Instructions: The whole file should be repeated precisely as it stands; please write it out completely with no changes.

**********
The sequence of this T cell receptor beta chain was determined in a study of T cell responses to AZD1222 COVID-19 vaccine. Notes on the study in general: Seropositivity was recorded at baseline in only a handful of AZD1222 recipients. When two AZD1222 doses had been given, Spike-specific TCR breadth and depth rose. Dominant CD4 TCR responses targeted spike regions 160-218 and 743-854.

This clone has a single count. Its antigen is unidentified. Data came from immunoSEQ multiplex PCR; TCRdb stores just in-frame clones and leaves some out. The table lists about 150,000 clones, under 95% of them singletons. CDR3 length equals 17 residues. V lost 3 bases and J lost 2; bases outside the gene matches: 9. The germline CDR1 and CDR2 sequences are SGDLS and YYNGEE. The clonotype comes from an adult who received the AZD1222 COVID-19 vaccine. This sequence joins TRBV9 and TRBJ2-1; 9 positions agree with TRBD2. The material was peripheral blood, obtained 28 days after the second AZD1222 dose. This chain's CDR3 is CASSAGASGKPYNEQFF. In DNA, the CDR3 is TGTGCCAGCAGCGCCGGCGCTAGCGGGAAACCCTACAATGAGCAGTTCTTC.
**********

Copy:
The sequence of this T cell receptor beta chain was determined in a study of T cell responses to AZD1222 COVID-19 vaccine. Notes on the study in general: Seropositivity was recorded at baseline in only a handful of AZD1222 recipients. When two AZD1222 doses had been given, Spike-specific TCR breadth and depth rose. Dominant CD4 TCR responses targeted spike regions 160-218 and 743-854.

This clone has a single count. Its antigen is unidentified. Data came from immunoSEQ multiplex PCR; TCRdb stores just in-frame clones and leaves some out. The table lists about 150,000 clones, under 95% of them singletons. CDR3 length equals 17 residues. V lost 3 bases and J lost 2; bases outside the gene matches: 9. The germline CDR1 and CDR2 sequences are SGDLS and YYNGEE. The clonotype comes from an adult who received the AZD1222 COVID-19 vaccine. This sequence joins TRBV9 and TRBJ2-1; 9 positions agree with TRBD2. The material was peripheral blood, obtained 28 days after the second AZD1222 dose. This chain's CDR3 is CASSAGASGKPYNEQFF. In DNA, the CDR3 is TGTGCCAGCAGCGCCGGCGCTAGCGGGAAACCCTACAATGAGCAGTTCTTC.